history dunkirk coursework

Topics: British Empire, Royal Air Force, World War II Pages: 6 (2135 words) Published: November 21, 2013
Some people have the view that the events at Dunkirk in 1940 deserve to be remembered as a triumph for Britain and its people. How far do the sources support or contradict this view?
May 1940. Germany had attacked France, Belgium and Holland. Within six weeks all three countries had surrendered. Germany’s success lay at the feet of a new and successful war technique: Blitzkrieg. This was the fast and overwhelmingly successful invasion of a country using tanks, air craft, artillery and infantry all working together communicating by7 radio. The BEF (British Expeditionary Force) was sent to help in France in 1939 at the start of the war, but was caught up in disaster, retreating from the German Front back to France and eventually the beaches of Dunkirk. On the 27th of May Winston Churchill (PM) ordered the Royal Navy to retrieve and evacuate as many of the BEF as they could. For seven days the British soldiers waited on the beaches of Dunkirk. It was believed only 30,000 would return. However thanks to small boats from the British public, by June 4th Navy was able to rescue nearly 338,000 men. It was described as “A miracle of deliverance” By Churchill himself. These men would be core in the army for the next five years and help to win the war. Without them all would have been lost. Therefore the evacuation itself could be argued a triumph. However as Churchill said “wars are not won by retreats no matter how glorious” and the amount of equipment and men left behind was enormous. And for those reasons it has been argued either side since 1940. In this essay I’ll be evaluating sources that support the interpretation that Dunkirk was a triumph and sources that contradict that statement. First of all sources that support this interpretation. Source B3 is taken from a modern GCSE text book written by Teacher Ben Walsh. “Modern World History” published 2003. The source lists positive outcomes of Dunkirk, emphasising how many men were rescued and how much of a “powerful leader” it made Winston Churchill. The source tells me that Dunkirk was a triumph because it says “340,000 men” were rescued who would be the bulk of the British army and be key in winning the war. As well as that “71 heavy guns and 595 vehicles” were brought back, also helpful to win the war. Also that the RAF were successful by shooting down “three German planes for every British planes lost” meaning some victories were found. Not only did it “inspire British civilians to make sacrifices “ boosting morale, but also helped Winston Churchill to come through as “a powerful leader who could unite the country” helping Britain pull together and fight the hard times the war brought with it. Also Britain’s navy and air force remained intact useful in fighting and ending the war. This source is useful as it is filled with facts about Dunkirk and tells us exactly why Dunkirk was a triumph. However I also know form my own subject knowledge that during the evacuations many soldiers died and much artillery and other equipment was left behind. Although this is a reliable modern text written by an historian with all the facts and the benefit of hindsight it is one sided argument and must be read with all the facts in mind.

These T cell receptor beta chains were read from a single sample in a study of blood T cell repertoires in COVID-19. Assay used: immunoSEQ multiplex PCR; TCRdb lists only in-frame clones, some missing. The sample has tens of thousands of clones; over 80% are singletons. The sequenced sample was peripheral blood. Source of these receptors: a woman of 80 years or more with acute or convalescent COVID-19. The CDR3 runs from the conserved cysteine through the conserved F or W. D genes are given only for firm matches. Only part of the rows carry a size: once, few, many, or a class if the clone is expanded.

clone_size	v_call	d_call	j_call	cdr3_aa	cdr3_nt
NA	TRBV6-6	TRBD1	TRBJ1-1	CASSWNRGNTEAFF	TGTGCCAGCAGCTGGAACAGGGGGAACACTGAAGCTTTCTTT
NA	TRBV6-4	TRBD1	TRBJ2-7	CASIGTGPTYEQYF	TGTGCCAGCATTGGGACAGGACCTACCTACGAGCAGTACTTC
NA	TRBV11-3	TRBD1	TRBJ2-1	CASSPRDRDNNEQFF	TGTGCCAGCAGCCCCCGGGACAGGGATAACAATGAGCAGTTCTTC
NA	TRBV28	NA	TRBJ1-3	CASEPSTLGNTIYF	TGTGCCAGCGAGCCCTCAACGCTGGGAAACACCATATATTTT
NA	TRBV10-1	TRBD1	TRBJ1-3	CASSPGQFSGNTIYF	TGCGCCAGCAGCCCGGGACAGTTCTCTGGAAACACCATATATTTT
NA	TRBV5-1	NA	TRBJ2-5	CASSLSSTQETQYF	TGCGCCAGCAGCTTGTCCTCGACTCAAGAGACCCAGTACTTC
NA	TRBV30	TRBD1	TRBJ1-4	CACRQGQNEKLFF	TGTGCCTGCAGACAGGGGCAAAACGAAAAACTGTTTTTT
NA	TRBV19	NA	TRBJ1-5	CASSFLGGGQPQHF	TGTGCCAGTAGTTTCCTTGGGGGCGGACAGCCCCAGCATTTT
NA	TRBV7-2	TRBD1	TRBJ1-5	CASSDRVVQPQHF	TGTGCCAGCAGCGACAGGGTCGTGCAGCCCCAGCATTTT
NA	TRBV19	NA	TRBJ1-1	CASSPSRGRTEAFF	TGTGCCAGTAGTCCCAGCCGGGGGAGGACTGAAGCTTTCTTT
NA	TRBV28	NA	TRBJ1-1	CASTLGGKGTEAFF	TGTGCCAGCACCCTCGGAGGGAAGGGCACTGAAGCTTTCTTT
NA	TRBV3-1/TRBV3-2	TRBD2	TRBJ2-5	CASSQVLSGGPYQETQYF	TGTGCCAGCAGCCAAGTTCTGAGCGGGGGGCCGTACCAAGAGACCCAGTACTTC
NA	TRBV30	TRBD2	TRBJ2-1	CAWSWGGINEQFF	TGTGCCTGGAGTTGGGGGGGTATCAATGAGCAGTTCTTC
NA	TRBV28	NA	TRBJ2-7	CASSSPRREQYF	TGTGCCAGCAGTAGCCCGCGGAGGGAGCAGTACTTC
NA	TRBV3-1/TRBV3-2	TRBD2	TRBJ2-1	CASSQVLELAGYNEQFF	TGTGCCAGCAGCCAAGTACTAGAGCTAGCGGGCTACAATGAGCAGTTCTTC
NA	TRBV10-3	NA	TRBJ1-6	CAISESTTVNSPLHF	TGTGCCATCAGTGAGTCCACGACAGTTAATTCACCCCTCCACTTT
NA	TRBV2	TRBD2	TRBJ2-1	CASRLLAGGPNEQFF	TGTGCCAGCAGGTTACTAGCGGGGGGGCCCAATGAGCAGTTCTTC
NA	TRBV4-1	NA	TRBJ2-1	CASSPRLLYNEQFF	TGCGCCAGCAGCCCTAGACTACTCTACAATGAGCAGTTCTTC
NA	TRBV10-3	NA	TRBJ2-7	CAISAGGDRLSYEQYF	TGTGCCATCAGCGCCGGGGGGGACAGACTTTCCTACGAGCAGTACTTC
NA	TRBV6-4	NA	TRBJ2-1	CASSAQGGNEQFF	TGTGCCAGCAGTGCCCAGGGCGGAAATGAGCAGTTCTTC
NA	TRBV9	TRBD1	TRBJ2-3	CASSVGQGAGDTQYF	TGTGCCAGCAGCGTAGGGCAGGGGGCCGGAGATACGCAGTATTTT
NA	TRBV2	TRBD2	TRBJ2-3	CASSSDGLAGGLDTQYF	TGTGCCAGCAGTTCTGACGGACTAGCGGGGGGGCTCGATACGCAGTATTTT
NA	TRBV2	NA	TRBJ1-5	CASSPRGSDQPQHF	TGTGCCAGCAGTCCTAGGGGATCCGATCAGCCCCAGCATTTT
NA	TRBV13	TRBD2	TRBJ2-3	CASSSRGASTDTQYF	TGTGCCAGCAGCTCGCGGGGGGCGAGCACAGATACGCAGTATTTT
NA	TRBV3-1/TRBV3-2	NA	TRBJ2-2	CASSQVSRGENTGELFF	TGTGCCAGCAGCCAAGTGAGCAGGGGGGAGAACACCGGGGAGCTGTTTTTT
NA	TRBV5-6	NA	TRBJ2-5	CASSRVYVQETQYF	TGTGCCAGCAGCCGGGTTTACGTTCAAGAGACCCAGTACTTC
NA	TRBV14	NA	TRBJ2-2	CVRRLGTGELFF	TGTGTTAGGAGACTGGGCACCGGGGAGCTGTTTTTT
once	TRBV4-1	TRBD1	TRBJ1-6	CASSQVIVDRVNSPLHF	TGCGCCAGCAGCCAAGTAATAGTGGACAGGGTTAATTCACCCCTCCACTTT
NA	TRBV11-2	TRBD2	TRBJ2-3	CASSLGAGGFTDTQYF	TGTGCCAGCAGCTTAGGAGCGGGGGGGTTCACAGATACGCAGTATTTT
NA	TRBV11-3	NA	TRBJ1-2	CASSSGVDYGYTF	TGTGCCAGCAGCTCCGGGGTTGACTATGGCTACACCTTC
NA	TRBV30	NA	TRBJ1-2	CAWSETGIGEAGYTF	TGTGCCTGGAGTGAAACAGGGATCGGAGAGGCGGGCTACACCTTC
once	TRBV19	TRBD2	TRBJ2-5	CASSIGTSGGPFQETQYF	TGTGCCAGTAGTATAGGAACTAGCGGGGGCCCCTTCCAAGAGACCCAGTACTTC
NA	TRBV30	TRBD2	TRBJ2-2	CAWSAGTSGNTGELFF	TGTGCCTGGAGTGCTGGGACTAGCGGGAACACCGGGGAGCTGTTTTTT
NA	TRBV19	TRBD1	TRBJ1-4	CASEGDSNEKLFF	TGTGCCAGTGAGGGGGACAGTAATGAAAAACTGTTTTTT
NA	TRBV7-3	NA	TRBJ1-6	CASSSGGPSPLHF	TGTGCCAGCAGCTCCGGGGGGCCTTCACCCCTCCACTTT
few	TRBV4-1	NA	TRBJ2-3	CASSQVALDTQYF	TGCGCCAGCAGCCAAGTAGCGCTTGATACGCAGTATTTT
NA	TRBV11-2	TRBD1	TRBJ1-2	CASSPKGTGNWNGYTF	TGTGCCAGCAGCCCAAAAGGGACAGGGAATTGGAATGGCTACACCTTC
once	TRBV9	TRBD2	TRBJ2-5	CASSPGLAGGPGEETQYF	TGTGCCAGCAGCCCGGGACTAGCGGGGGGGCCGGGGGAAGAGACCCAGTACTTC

Source B4 is an oil painting of the scenes a Dunkirk titled ‘the evacuation of Dunkirk’ painted by Charles Cundall on order of the British government to produce an official painting of the scenes at on the beaches. The painting was completed soon after the evacuations. This source is an unrealistic and heroic view of the actual events that took place with smoke billowed in the background while daring little ships brave the waters for their soldiers; with one small German plane not yet attacking. This Image tells me that Dunkirk was triumph because of it’s because it shows small and large ships working together to get the British men home. Also that against the Germans aircraft and bomb men came home safe, against the odds Britain triumphed. This source...
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